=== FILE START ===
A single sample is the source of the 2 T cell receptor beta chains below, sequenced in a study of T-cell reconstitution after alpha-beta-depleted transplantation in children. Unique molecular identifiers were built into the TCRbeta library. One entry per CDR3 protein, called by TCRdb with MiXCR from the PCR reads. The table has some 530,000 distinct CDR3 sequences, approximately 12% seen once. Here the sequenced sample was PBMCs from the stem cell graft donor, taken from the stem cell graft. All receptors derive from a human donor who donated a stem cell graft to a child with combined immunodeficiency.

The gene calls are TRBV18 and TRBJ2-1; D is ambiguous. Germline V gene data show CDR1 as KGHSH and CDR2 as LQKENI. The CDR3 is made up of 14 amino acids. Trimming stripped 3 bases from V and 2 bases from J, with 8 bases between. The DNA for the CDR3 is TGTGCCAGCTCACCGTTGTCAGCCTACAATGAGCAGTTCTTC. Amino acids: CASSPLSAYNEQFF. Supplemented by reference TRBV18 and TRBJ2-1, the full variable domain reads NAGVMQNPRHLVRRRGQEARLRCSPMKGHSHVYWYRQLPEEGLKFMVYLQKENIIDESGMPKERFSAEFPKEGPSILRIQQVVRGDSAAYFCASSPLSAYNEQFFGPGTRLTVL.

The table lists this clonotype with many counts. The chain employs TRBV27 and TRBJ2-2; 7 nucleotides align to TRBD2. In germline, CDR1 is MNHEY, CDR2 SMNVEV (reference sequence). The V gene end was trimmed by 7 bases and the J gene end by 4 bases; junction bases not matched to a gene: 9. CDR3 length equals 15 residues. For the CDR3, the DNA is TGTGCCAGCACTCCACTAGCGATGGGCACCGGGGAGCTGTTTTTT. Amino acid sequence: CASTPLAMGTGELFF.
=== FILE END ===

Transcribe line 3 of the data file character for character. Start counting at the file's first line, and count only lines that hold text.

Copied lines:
The table lists this clonotype with many counts. The chain employs TRBV27 and TRBJ2-2; 7 nucleotides align to TRBD2. In germline, CDR1 is MNHEY, CDR2 SMNVEV (reference sequence). The V gene end was trimmed by 7 bases and the J gene end by 4 bases; junction bases not matched to a gene: 9. CDR3 length equals 15 residues. For the CDR3, the DNA is TGTGCCAGCACTCCACTAGCGATGGGCACCGGGGAGCTGTTTTTT. Amino acid sequence: CASTPLAMGTGELFF.